U.S. Launches $1 Billion Cleanup Initiative Across 25 Hazardous Waste Sites

The initiative signifies a concerted push by the EPA to address environmental hazards and promote community well-being through targeted cleanup efforts.

The U.S. Environmental Protection Agency (EPA) has announced a significant step in its efforts to address environmental hazards, revealing plans to initiate new cleanup projects at 25 hazardous waste sites spread from New Jersey to Oregon.

The endeavor, funded with $1 billion, marks a substantial investment in the EPA’s Superfund program, established in 1980 to remediate land tainted by industrial pollution and pave the way for sustainable redevelopment.

The allocation of $1 billion represents the third and final tranche of a $3.5 billion fund, as authorized by the bipartisan infrastructure bill signed into law by President Joe Biden in 2021. Janet McCabe, Deputy Administrator of the EPA, emphasized the transformative impact this funding will have, particularly for communities long afflicted by environmental degradation. “This funding will help improve people’s lives, especially those who have long been on the front lines of pollution,” stated McCabe during a press briefing.

Notably, 75% of the targeted sites are situated in historically underserved communities, reflecting a commitment to prioritize environmental justice. McCabe highlighted that over 25% of Black and Hispanic Americans reside within close proximity—within three miles—of a Superfund site, underlining the disproportionate impact of pollution on marginalized communities.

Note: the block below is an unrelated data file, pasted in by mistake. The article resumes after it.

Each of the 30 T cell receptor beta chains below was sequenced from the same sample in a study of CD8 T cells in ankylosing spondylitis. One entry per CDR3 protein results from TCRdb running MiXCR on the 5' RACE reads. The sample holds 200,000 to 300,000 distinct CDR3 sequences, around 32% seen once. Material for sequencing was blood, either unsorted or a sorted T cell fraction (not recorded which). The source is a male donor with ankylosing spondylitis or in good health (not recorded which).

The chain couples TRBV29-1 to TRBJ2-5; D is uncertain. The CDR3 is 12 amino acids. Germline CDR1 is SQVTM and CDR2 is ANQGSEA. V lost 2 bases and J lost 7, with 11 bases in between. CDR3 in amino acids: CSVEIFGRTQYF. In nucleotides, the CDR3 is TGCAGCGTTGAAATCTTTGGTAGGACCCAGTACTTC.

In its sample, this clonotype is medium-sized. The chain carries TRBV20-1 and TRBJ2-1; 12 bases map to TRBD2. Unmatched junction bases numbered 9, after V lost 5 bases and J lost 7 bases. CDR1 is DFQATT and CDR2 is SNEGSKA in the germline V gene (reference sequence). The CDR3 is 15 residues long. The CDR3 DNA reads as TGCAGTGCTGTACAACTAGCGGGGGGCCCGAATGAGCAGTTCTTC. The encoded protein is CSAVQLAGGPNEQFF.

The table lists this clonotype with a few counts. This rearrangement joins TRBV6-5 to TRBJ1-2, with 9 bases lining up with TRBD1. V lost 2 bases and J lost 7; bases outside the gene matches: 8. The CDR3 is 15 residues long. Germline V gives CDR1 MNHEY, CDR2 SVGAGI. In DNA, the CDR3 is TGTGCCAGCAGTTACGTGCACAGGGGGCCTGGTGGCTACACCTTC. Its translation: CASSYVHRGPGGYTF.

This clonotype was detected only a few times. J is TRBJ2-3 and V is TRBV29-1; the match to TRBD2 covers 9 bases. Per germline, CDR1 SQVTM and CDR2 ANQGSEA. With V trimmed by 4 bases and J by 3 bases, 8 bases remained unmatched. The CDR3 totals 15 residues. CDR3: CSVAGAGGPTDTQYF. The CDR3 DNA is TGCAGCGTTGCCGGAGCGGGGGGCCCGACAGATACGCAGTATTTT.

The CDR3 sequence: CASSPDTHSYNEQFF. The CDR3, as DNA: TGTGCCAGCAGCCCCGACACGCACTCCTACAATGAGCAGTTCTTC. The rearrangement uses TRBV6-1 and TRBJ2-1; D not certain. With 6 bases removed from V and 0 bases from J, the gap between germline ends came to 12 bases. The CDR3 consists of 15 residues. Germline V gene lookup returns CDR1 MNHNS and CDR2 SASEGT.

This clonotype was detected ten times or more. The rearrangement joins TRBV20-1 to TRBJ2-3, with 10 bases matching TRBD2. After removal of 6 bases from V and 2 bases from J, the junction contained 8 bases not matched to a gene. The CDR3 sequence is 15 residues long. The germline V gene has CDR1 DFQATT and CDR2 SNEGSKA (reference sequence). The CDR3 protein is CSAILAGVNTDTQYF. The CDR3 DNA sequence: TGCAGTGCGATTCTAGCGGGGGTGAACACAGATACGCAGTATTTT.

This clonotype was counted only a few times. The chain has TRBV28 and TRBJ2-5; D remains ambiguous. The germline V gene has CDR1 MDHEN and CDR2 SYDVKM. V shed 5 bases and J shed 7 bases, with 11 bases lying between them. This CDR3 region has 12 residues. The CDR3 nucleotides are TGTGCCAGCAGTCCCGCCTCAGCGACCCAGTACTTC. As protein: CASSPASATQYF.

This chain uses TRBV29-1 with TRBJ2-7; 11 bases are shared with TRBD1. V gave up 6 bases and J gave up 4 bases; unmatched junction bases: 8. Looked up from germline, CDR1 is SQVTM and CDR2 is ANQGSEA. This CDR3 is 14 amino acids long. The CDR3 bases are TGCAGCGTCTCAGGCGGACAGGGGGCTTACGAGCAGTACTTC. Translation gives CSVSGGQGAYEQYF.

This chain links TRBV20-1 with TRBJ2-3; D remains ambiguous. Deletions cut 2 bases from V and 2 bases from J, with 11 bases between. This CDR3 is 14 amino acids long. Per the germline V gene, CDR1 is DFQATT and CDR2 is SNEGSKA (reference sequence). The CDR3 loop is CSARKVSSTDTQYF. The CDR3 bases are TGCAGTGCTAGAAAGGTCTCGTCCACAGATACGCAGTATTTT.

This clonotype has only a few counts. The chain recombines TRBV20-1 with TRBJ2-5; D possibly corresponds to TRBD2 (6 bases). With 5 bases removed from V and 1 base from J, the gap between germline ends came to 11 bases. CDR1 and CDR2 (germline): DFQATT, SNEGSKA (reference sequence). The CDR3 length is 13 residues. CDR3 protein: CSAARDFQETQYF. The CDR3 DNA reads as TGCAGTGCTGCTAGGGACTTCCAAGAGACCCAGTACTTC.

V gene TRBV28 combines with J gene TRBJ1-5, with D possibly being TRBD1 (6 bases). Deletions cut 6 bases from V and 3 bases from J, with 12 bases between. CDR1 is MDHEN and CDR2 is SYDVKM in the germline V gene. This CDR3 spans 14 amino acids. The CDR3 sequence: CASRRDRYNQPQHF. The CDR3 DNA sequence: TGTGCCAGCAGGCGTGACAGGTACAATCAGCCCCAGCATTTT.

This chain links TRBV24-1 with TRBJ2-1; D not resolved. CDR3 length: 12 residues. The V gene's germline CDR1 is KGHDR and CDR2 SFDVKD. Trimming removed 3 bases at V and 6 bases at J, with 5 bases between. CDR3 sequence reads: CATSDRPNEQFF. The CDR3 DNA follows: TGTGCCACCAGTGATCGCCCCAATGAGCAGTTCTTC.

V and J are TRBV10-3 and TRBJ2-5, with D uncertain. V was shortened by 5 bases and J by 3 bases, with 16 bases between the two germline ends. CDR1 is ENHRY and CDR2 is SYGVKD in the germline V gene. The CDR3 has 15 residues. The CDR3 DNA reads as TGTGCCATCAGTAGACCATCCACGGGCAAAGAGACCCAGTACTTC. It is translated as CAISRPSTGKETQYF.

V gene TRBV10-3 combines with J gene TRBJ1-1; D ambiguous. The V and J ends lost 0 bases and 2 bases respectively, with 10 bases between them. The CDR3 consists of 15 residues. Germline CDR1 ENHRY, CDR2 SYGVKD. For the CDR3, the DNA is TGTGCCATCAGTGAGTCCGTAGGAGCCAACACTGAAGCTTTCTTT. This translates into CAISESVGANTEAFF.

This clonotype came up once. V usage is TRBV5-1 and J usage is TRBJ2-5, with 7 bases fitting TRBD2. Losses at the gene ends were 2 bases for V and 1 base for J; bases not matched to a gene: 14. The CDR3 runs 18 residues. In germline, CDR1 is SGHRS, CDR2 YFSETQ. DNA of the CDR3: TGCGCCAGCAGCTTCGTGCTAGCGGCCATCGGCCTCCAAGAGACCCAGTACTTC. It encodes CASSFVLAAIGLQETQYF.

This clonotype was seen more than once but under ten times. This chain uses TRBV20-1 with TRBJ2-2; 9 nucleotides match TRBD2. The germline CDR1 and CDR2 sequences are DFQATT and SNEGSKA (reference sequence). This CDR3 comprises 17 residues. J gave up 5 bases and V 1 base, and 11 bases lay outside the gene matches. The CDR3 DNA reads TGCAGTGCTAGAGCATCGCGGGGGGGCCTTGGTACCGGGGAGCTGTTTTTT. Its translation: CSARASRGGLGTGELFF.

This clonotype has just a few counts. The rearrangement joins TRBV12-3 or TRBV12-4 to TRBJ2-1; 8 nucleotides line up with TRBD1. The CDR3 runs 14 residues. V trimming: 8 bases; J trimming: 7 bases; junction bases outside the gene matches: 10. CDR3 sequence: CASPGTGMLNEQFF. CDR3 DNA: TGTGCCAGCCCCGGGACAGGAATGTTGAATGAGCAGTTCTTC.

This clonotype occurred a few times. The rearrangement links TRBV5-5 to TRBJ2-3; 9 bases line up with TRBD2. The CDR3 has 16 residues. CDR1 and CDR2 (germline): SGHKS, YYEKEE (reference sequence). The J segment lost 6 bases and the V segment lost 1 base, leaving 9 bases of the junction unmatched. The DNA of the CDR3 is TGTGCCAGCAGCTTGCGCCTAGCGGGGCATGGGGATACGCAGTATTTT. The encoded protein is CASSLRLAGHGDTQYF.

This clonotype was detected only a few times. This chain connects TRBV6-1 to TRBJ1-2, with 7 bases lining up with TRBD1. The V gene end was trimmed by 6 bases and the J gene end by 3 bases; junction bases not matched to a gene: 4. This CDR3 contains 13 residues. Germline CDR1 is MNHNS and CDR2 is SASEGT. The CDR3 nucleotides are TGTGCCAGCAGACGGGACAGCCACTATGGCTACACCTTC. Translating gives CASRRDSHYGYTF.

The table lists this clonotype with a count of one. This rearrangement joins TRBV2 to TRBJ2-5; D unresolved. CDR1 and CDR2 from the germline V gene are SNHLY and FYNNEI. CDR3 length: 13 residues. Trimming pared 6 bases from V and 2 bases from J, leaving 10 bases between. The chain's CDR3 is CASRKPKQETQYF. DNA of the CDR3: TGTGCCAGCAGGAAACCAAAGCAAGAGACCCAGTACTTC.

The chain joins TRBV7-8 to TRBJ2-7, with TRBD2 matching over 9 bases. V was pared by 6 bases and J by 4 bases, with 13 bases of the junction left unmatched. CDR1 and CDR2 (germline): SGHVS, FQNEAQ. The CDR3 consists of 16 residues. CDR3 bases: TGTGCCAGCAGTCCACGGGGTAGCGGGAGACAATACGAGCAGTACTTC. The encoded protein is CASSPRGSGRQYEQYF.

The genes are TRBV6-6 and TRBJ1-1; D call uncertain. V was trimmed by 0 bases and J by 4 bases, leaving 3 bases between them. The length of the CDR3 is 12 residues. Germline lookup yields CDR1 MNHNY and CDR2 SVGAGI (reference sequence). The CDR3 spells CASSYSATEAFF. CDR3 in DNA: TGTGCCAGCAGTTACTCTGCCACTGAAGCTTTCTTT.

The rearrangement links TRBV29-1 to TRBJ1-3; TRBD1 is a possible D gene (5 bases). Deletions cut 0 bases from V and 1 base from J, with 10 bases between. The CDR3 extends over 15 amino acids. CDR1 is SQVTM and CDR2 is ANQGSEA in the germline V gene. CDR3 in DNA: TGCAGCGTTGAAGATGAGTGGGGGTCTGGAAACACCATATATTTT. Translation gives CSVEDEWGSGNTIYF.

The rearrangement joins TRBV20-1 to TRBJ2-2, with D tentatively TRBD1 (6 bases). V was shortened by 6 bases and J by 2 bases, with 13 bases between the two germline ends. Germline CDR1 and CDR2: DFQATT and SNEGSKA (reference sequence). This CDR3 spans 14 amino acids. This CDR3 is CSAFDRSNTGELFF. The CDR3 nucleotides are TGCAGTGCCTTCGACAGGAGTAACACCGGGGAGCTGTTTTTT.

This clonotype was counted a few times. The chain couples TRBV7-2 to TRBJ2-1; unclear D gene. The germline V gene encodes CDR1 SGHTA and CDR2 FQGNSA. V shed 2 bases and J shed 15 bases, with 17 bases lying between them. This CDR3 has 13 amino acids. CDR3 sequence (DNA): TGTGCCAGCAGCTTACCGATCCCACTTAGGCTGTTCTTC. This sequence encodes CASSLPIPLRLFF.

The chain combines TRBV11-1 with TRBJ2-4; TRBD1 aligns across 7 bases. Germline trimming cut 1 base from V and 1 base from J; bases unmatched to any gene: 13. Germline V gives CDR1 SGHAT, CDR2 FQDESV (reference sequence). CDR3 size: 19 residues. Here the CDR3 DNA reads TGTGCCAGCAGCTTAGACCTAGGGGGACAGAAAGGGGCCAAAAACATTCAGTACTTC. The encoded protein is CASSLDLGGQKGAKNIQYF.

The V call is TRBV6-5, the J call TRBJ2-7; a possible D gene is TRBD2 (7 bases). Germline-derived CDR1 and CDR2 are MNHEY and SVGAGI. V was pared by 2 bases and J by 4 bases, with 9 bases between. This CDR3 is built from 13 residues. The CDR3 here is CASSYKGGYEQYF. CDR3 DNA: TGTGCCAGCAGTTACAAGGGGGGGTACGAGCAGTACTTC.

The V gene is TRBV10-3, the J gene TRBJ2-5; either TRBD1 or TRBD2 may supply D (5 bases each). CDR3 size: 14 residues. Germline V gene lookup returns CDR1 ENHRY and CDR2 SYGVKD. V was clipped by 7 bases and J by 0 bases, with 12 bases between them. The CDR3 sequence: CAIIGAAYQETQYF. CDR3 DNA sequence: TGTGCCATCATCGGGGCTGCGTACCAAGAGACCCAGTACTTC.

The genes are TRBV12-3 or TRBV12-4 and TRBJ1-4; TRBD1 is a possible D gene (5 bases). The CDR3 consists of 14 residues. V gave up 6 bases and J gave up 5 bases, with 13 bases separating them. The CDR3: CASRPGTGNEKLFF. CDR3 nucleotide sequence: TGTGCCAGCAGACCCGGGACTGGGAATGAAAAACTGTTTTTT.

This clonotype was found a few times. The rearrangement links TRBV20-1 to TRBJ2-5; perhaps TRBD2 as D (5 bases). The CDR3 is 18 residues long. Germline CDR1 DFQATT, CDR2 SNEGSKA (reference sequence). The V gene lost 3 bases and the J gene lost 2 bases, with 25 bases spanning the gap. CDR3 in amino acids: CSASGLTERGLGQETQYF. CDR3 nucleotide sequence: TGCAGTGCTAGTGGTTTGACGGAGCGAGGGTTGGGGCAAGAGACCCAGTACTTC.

Among the sites slated for cleanup, New Jersey features prominently, with three locations identified for remediation efforts. Notably, the Raritan Bay Slag site in Old Bridge and Sayreville will receive attention, addressing pollution stemming from the industrial use of slag—a byproduct of metal smelting—in the construction of a seawall and jetty during the 1960s and 1970s.

Representative Frank Pallone of New Jersey applauded the funding initiative, noting its synergy with anticipated contributions from the reinstatement of “polluters pay” taxes under the infrastructure law and Biden’s Inflation Reduction Act. Pallone underscored the principle of corporate accountability, stating, “Reinstating that Superfund tax is really only about basic fairness that corporate polluters, not taxpayers, should have to pay to clean up the messes that they created.”

Meanwhile, in Clackamas, Oregon, the cleanup efforts will focus on the Northwest Pipe & Casing/Hall Process Company site, where decades of pipe manufacturing and coating operations have resulted in soil and groundwater contamination. The EPA identified solvents, primers, coal tar, and other pollutants as significant concerns at the site, highlighting the multifaceted challenges associated with hazardous waste cleanup.

The initiative signifies a concerted push by the EPA to address environmental hazards and promote community well-being through targeted cleanup efforts. With funding secured and plans set in motion, the EPA’s Superfund program aims to not only remediate polluted sites but also lay the groundwork for sustainable redevelopment, fostering a future where environmental stewardship and economic vitality go hand in hand.